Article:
Whether it’s for a hobby or the potential career prospects, learning the ins and outs of filming is a fun way to express your creativity.
Making films or documentaries is a productive, creative way of expressing yourself. Experience in this field can also open up a host of exciting career opportunities for you. We know that new skills are not formed overnight, so here’s a list to start you on the right path:
Set achievable goals
Think about the films you’d like to make. Do you want to make documentaries, record live events, or produce short features? Each area requires different skills and techniques, so be sure to research the genres you’d like to cover and set your goals accordingly.
It’s also worth considering the scale of your projects. Larger scale projects will require you to collaborate with others.
Don’t take on too much for your first project. It’s better to start small and work your way up. This will help you solidify your knowledge and develop your skills. A good first project incorporates the basics of filmmaking such as lighting and composition.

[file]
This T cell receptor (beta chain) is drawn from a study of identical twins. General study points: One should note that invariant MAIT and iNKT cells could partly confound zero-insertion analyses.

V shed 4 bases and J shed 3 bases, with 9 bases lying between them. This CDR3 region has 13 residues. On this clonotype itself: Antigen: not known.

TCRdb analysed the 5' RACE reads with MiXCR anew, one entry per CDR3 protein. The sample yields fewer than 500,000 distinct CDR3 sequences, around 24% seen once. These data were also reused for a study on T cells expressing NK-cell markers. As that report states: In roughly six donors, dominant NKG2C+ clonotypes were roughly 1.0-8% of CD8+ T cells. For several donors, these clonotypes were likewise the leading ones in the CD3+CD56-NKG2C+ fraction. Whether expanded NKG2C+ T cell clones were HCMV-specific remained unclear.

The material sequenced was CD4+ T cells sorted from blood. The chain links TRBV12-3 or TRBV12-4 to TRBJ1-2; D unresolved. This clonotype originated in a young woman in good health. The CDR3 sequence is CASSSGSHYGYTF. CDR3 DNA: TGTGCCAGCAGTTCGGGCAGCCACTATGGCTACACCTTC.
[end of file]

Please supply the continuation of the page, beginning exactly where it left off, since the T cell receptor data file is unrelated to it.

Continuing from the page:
Keeping your projects short but sweet to begin with will help you to get used to your camera and its settings. It’ll also make the editing process easier to learn at the start, as you won’t have loads of raw footage to go over.
To begin with, you won’t need to cash out on tons of equipment. There’s no need to pick the camera with thousands of different settings. Try looking for something reliable and portable instead. Currys has some great choices for new starter cameras, while you can pick up a decent used DSLR for a good price on eBay.
Free and affordable film classes are fairly easy to find, but there’s also a wealth of information on YouTube. There, you can find lessons about the fundamentals of filmmaking as well as practical tutorials.
Look up video essays on popular films. Once you understand the key ingredients of a successful film, you’ll be able to apply them to your own work.
Networking is important. Making connections early on will be useful for when you start thinking about larger projects where you’ll need support. In the film industry, collaboration is vital. Editors, animators, actors, and musicians are all great friends to have as a filmmaker.
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